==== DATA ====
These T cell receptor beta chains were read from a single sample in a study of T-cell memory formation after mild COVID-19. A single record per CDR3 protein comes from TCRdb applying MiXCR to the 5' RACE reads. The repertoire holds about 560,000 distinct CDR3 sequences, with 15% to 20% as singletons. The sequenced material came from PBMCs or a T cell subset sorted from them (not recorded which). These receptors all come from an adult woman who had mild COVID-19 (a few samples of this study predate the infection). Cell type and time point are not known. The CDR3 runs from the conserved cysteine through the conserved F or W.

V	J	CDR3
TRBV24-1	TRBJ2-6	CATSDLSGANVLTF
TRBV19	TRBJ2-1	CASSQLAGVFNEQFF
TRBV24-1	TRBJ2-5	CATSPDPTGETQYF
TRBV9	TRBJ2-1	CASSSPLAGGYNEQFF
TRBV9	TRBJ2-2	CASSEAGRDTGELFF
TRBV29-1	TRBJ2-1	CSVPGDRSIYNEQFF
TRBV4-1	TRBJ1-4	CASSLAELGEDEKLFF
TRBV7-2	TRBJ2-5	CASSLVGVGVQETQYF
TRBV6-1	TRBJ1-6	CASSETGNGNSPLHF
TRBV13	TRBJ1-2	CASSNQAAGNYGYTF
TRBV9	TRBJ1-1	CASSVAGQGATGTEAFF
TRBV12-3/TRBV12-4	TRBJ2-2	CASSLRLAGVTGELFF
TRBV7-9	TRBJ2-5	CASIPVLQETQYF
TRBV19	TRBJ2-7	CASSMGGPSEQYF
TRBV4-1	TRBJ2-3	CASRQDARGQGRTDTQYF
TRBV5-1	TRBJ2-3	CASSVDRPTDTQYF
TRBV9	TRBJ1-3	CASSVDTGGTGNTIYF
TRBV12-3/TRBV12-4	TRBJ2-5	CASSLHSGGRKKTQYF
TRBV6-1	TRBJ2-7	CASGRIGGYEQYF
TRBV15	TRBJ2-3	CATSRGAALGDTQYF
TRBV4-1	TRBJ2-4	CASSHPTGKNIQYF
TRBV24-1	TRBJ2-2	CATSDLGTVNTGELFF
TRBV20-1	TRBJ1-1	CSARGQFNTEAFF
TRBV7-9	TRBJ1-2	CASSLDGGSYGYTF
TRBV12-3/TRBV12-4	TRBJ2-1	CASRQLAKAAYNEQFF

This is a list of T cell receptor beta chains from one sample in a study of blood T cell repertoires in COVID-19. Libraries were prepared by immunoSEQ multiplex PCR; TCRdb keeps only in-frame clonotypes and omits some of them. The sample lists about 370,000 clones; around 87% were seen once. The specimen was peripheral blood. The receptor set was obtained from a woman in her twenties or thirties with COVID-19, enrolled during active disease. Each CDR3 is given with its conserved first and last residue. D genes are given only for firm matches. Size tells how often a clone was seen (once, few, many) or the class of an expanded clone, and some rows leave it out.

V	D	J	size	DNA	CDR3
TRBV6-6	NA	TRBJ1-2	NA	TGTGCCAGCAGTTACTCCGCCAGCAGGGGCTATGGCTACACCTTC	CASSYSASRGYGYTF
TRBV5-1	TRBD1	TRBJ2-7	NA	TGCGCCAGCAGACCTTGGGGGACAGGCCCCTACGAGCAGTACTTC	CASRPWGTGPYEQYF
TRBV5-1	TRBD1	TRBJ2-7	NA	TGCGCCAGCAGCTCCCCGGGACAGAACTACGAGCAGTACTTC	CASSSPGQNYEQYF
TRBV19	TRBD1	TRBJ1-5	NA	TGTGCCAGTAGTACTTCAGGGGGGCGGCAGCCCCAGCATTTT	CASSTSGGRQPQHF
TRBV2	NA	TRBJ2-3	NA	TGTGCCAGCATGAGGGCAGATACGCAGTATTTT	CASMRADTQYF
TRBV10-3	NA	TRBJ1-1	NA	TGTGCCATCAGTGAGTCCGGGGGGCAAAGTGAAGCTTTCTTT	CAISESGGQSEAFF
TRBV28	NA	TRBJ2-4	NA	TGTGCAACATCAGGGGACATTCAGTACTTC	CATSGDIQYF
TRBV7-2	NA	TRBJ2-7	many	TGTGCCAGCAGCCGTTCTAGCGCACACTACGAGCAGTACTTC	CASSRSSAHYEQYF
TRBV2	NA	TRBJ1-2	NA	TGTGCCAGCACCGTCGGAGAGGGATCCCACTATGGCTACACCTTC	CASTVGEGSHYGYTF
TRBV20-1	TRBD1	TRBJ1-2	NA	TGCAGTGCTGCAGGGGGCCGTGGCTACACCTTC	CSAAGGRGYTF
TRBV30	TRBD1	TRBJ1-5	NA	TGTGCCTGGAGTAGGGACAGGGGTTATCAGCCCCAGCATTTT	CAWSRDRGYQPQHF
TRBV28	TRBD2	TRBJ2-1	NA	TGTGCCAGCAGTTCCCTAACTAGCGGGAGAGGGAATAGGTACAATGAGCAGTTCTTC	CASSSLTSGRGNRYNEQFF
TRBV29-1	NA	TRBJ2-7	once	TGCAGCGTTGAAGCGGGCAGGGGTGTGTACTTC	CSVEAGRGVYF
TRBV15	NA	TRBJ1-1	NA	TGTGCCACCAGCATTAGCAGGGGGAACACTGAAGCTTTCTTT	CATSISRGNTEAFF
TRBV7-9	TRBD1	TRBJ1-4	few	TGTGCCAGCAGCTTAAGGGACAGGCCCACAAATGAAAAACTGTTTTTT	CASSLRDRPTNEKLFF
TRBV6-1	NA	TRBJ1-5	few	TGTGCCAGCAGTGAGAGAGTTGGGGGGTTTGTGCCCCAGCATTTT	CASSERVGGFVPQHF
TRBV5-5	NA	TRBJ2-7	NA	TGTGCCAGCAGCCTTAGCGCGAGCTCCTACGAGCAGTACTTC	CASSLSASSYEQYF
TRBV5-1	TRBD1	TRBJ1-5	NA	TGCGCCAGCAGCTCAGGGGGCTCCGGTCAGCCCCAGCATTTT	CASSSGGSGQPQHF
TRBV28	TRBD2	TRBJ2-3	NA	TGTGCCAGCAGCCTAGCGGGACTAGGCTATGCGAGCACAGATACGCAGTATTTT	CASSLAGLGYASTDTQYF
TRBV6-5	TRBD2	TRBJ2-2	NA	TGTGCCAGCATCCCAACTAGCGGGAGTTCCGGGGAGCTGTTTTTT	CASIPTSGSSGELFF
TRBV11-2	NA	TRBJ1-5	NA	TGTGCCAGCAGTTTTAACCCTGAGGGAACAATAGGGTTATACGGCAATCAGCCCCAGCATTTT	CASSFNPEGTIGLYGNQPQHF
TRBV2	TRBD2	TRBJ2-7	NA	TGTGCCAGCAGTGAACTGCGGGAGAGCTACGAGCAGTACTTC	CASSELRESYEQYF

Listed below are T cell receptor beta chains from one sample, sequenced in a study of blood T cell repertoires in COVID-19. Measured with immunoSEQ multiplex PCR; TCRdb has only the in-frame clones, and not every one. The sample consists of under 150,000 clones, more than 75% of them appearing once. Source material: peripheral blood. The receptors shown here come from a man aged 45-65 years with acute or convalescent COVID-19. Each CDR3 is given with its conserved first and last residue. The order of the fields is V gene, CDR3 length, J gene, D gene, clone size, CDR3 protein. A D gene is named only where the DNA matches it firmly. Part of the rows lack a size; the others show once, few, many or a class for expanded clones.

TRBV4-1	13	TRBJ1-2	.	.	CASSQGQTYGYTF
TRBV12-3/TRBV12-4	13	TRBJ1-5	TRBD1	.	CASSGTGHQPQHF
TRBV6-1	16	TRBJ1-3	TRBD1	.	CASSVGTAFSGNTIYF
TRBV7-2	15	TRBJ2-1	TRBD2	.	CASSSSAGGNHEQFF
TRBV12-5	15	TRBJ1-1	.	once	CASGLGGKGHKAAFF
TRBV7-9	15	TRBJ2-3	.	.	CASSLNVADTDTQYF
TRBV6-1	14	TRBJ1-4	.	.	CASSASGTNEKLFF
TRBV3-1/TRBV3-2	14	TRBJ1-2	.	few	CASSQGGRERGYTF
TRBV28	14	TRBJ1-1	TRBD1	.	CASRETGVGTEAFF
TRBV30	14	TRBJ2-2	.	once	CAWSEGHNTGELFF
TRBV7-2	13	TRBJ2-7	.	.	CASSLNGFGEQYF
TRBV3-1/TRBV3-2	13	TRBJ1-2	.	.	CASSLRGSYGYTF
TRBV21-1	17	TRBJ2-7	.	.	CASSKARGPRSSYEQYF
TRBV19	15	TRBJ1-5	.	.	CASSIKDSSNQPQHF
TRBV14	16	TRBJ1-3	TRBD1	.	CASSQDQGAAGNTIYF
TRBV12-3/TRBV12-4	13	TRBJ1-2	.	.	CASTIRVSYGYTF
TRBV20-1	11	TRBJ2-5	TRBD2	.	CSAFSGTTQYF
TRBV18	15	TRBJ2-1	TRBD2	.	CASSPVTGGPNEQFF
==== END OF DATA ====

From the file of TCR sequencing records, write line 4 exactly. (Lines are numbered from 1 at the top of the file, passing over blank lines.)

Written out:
TRBV19	TRBJ2-1	CASSQLAGVFNEQFF